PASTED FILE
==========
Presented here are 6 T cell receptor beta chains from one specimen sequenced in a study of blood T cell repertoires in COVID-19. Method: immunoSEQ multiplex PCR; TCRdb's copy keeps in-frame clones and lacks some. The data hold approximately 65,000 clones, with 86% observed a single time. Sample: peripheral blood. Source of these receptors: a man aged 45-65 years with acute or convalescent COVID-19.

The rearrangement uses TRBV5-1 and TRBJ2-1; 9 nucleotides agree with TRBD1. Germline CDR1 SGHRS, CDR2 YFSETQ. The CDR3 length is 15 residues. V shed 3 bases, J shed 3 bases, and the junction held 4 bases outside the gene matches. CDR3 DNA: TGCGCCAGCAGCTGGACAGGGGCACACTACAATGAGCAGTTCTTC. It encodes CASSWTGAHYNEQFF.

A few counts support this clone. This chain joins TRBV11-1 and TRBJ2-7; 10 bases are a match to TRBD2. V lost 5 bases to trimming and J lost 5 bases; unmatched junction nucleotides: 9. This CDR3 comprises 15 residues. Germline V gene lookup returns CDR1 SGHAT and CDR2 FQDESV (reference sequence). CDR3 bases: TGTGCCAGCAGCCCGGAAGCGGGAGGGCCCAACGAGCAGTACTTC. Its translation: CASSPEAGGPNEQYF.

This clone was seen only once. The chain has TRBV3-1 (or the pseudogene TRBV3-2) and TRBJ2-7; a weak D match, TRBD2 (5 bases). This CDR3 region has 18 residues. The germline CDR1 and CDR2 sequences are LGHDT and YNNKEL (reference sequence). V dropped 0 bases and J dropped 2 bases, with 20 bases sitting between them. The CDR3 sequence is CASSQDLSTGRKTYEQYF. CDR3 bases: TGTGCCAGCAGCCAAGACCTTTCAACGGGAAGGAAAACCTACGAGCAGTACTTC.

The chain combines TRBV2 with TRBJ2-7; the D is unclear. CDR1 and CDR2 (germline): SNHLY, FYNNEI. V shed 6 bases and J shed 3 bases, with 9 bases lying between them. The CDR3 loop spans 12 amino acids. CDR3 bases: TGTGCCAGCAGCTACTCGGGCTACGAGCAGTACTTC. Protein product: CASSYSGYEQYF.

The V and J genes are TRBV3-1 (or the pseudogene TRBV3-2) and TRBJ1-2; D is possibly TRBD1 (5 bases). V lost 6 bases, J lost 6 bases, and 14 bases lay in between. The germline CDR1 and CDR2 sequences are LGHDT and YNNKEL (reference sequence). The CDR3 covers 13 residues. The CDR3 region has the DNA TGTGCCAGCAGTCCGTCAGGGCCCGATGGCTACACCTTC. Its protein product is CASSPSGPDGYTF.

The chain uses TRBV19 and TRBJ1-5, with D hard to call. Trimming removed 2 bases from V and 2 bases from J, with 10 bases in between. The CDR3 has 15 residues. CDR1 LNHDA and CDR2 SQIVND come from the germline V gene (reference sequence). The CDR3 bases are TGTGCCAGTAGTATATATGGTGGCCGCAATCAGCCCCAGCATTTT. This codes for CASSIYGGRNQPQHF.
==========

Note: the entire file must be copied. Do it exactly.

Presented here are 6 T cell receptor beta chains from one specimen sequenced in a study of blood T cell repertoires in COVID-19. Method: immunoSEQ multiplex PCR; TCRdb's copy keeps in-frame clones and lacks some. The data hold approximately 65,000 clones, with 86% observed a single time. Sample: peripheral blood. Source of these receptors: a man aged 45-65 years with acute or convalescent COVID-19.

The rearrangement uses TRBV5-1 and TRBJ2-1; 9 nucleotides agree with TRBD1. Germline CDR1 SGHRS, CDR2 YFSETQ. The CDR3 length is 15 residues. V shed 3 bases, J shed 3 bases, and the junction held 4 bases outside the gene matches. CDR3 DNA: TGCGCCAGCAGCTGGACAGGGGCACACTACAATGAGCAGTTCTTC. It encodes CASSWTGAHYNEQFF.

A few counts support this clone. This chain joins TRBV11-1 and TRBJ2-7; 10 bases are a match to TRBD2. V lost 5 bases to trimming and J lost 5 bases; unmatched junction nucleotides: 9. This CDR3 comprises 15 residues. Germline V gene lookup returns CDR1 SGHAT and CDR2 FQDESV (reference sequence). CDR3 bases: TGTGCCAGCAGCCCGGAAGCGGGAGGGCCCAACGAGCAGTACTTC. Its translation: CASSPEAGGPNEQYF.

This clone was seen only once. The chain has TRBV3-1 (or the pseudogene TRBV3-2) and TRBJ2-7; a weak D match, TRBD2 (5 bases). This CDR3 region has 18 residues. The germline CDR1 and CDR2 sequences are LGHDT and YNNKEL (reference sequence). V dropped 0 bases and J dropped 2 bases, with 20 bases sitting between them. The CDR3 sequence is CASSQDLSTGRKTYEQYF. CDR3 bases: TGTGCCAGCAGCCAAGACCTTTCAACGGGAAGGAAAACCTACGAGCAGTACTTC.

The chain combines TRBV2 with TRBJ2-7; the D is unclear. CDR1 and CDR2 (germline): SNHLY, FYNNEI. V shed 6 bases and J shed 3 bases, with 9 bases lying between them. The CDR3 loop spans 12 amino acids. CDR3 bases: TGTGCCAGCAGCTACTCGGGCTACGAGCAGTACTTC. Protein product: CASSYSGYEQYF.

The V and J genes are TRBV3-1 (or the pseudogene TRBV3-2) and TRBJ1-2; D is possibly TRBD1 (5 bases). V lost 6 bases, J lost 6 bases, and 14 bases lay in between. The germline CDR1 and CDR2 sequences are LGHDT and YNNKEL (reference sequence). The CDR3 covers 13 residues. The CDR3 region has the DNA TGTGCCAGCAGTCCGTCAGGGCCCGATGGCTACACCTTC. Its protein product is CASSPSGPDGYTF.

The chain uses TRBV19 and TRBJ1-5, with D hard to call. Trimming removed 2 bases from V and 2 bases from J, with 10 bases in between. The CDR3 has 15 residues. CDR1 LNHDA and CDR2 SQIVND come from the germline V gene (reference sequence). The CDR3 bases are TGTGCCAGTAGTATATATGGTGGCCGCAATCAGCCCCAGCATTTT. This codes for CASSIYGGRNQPQHF.